Midway through their journey, the tail-sectioners walk in on an elementary school class, where we finally learn the origin of the train. The brainchild of an eccentric billionaire survivalist, the “rattling ark”’s history is revealed to us in a bombastic propaganda newsreel straight out of Starship Troopers and the darkest reaches of North Korea. The teacher is a perky-blond gog-eyed grotesque belched from the hellscape of Soundgarden’s music video for “Black Hole Sun” who leads her students in rah-rah call-and-repeat chants that extol the benevolence and genius of their fearless leader (the aforementioned Galt-Wonka hybrid played by Ed Harris) and recall the conformist mania of any number of fascist regimes. (I also flashed on the wake-up calisthenics done in a lot of far-eastern nations.)
The classroom’s jaundiced primary colors and demento energy also reminded me of an underrated little movie called Running Scared, a Paul Walker vehicle that suffers from a shitty title but has amassed a cult following for its striking visual style and kick-ass source material — the fairy tales of the Brothers Grimm. Roughly, the movie follows Walker’s good-hearted dad as he tries to find his lost child in a city (actually called Grimm, as I recall) that’s packed to the rafters with sicko-intense modern spins on fairy-tale ghouls like the Big Bad Wolf and most memorably, the witch from Hansel and Gretel.
Just stop and check out this mesmerizing scene:
Like Running Scared, Snowpiercer draws on classic children’s literature for a more grown-up purpose, but here’s the thing: Snowpiercer’s chief influences — Dahl and Baum — are quite a bit more layered than the fairy tales of old. Both movies are potboilers, but Snowpiercer’s got a slightly more advanced engine under the hood; the metaphor runs a little bit deeper, even if the morals are black and white.
I’ve invoked the names of both Roald Dahl and L. Frank Baum, but which author contributes more to Snowpiercer’s cinematic DNA? Well, there are elements from both. Both stories involve an escape from a dank doom-dimension (the Buckets’ shack, Aunt Spiker and Aunt Sponge’s house, dustbowl-era Kansas), as well as a voyage to a gilded paradise realm (the Emerald City, Willy Wonka’s factory) that presumably holds all the cures to what ails our heroes. (Oh, there’s also a little bit of The Poseidon Adventure mixed in here, too, with the rag-tag team of survivors fighting through industrial horrors to a heavenly escape. They even threw in a man hanging from a hatch-wheel. Don’t fall, Reverend Scott!) When Chris Evans’ Curtis arrives at the front of the train, the caesura before the story’s final movements feels like the delay before the Emerald City’s gatekeepers finally admit Dorothy and her posse.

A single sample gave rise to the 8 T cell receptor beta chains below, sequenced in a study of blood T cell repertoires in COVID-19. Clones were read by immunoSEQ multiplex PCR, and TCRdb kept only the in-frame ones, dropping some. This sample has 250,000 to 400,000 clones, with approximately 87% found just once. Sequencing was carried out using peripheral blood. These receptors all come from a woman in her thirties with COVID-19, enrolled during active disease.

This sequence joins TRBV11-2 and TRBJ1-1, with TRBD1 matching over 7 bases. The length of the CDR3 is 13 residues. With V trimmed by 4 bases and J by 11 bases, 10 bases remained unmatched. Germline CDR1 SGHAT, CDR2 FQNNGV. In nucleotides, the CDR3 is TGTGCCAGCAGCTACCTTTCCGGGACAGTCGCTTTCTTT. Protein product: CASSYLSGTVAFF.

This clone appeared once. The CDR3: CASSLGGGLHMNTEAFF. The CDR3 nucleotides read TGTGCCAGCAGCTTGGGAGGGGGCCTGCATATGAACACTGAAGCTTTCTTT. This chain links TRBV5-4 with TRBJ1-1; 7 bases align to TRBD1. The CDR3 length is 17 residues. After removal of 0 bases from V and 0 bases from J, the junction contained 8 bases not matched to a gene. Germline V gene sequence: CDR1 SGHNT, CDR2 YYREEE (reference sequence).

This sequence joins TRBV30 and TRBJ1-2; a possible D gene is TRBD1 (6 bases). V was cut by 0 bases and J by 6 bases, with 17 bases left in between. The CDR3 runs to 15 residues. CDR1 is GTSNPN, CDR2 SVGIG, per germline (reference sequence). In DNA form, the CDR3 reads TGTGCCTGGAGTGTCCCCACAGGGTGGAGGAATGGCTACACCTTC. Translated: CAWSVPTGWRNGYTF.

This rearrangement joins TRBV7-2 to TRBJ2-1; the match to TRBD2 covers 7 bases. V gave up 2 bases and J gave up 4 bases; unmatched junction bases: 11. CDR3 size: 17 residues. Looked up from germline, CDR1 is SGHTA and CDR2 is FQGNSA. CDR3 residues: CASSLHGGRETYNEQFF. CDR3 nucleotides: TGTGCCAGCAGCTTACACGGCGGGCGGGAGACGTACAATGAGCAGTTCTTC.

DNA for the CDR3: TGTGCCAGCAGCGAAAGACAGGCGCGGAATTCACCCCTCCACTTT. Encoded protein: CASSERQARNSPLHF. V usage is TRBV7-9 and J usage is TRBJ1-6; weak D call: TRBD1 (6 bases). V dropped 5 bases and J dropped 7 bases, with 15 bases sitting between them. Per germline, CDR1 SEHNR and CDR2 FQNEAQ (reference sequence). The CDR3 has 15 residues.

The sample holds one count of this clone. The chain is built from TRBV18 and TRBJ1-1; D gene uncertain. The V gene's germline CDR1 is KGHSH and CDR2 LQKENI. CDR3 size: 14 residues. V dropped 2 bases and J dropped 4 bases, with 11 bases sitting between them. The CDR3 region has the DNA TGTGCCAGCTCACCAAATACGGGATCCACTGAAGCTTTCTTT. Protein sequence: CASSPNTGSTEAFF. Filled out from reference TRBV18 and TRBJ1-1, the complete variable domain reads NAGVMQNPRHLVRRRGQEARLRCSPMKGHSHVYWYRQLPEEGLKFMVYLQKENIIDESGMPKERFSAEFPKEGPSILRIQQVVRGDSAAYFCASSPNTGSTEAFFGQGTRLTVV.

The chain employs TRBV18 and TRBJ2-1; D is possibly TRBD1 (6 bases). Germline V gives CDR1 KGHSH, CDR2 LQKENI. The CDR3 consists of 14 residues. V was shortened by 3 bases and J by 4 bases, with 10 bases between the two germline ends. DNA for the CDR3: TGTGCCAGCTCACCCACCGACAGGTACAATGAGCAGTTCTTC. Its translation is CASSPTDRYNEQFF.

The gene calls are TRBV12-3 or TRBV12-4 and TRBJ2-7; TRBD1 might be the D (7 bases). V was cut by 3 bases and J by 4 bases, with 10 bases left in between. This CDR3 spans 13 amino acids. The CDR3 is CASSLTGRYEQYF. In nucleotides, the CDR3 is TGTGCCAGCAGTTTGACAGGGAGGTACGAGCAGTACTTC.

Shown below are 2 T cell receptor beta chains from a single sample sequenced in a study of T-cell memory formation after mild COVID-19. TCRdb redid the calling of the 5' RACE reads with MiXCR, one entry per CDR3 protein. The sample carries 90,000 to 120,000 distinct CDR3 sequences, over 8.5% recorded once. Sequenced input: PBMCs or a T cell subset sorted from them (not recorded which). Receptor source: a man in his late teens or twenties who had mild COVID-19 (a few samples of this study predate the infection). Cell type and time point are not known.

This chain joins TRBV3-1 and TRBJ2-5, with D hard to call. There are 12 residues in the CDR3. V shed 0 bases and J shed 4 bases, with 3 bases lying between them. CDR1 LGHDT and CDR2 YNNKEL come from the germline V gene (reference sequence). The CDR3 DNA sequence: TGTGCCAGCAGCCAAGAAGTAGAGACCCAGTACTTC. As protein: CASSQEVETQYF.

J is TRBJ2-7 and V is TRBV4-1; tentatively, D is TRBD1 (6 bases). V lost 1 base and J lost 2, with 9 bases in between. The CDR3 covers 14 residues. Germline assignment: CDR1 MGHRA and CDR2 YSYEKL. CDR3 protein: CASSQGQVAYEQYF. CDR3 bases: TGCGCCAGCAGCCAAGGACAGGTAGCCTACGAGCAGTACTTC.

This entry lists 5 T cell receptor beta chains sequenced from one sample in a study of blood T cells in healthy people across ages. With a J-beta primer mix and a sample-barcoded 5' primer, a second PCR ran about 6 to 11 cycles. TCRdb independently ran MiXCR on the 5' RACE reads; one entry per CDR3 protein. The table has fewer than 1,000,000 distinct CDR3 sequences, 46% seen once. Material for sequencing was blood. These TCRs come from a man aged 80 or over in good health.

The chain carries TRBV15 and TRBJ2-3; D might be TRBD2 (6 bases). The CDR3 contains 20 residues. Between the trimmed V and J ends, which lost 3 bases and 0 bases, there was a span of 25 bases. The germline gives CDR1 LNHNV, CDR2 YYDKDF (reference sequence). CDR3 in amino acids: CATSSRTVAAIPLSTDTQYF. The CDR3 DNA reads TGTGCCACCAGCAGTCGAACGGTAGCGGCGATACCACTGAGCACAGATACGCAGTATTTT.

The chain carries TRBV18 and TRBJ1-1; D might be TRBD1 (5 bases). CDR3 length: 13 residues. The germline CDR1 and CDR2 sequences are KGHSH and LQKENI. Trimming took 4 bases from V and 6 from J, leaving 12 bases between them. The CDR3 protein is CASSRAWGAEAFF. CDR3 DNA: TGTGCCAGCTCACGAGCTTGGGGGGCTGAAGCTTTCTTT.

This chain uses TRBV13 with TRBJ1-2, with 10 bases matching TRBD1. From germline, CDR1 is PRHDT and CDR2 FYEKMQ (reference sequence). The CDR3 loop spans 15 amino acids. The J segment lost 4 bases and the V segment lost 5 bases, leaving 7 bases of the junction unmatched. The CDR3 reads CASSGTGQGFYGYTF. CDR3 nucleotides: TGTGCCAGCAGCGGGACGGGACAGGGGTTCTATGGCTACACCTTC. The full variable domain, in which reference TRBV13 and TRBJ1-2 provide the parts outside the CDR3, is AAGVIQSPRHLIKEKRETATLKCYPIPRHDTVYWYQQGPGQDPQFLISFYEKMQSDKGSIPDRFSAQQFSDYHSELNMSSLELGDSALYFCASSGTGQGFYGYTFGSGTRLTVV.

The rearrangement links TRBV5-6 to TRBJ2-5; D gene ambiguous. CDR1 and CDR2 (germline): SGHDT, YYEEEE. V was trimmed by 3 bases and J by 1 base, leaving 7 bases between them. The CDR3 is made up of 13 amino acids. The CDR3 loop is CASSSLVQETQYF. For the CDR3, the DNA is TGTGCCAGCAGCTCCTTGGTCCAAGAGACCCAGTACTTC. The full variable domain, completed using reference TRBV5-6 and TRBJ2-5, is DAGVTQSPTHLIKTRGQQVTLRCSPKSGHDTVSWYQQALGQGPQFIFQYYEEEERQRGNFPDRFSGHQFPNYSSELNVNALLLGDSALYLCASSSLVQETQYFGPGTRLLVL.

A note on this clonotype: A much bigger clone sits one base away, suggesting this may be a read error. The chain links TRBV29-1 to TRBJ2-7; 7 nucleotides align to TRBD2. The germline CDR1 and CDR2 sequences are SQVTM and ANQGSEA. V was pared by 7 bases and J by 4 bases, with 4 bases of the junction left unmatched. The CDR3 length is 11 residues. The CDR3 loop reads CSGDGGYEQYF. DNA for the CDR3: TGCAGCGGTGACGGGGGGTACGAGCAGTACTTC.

That said, the train in Snowpiercer — from engine to caboose, from bow to stern, from within and without — feels most like a creation of Roald Dahl, including and especially Willy Wonka’s factory. Dahl’s delightfully deranged novel is like The Screwtape Letters for kids, with its cast of little shits who act like the Deadly Sins made corporeal and given a sweet tooth. But what links Snowpiercer to Dahl most clearly is its central set-piece: an industrial leviathan that devours children. Snowpiercer’s final mind-fuck — that enslaved children have replaced some of the unstoppable locomotive’s most crucial components — gives us a glimpse of what happened to Augustus Gloop, Veruca Salt and Mike TeeVee after their mishaps on Wonka’s grand tour.
Consider these memorable lines from Dahl’s book in light of that imagery from Snowpiercer:
Charlie: Mr. Wonka, they won't really be burned in the furnace, will they?
Willy Wonka: Hm, well, I think that furnace is only lit every other day, so they have a good sporting chance, haven’t they?
Mr. Salt: [about the squirrels taking Veruca] Where are they taking her?
Wonka: Where all the other bad nuts go: Down the garbage chute.
Mr. Salt: Where does the chute go?
Wonka: To the incinerator. But don't worry, we only light it on Tuesdays.
Mike: Today is Tuesday.
Wonka: Well, there’s always a chance they decided not to light it today.
I was also struck by the implication that Tilda Swinton’s buzzard-like fussbudget had been one of those enslaved children; go back and note how often the camera lingers on her repetition of a single gestural tic, like she’s trying to twist open a Wonderland-tiny doorknob with a geriatric’s gnarled hands.
(Side note: Is there any way to over-praise Tilda Swinton? She’s such an unusual creature — vulpine and alien, otherworldly and statuesque. She’s blessed with a classical actor’s diction and a method maniac’s propensity to transmogrify into her roles. Her character in Snowpiercer stoked memories of her social worker in Moonrise Kingdom — another movie that has deep roots in children’s literature — all while incorporating the pea-brained, tin-plated officiousness of a cult-leader’s second-in-command. If Tommy Davis decided to follow Colonel Kurtz to Oz, the result might look like her character. She's like a female Sluggworth done up in the faux-military regalia of a banana republic)
Anyway, just as Wonka’s factory gobbles up children, the mighty train in Snowpiercer must devour of tail-section kids in order to keep running, but unlike Wonka’s factory, which consumes wayward children, Wilford’s train hungers for an endless supply of Charlie Buckets. Like Wonka, Wilford attempts to bequeath stewardship of his creation to Curtis, but when Curtis discovers the train’s final dirty secret, he rebels. Bravo.
That’s all I’ve got for now. It’s been awhile since a movie got me as jazzed as this one, and I’d love to talk about it with you in the comments, especially about the movie’s troubled history.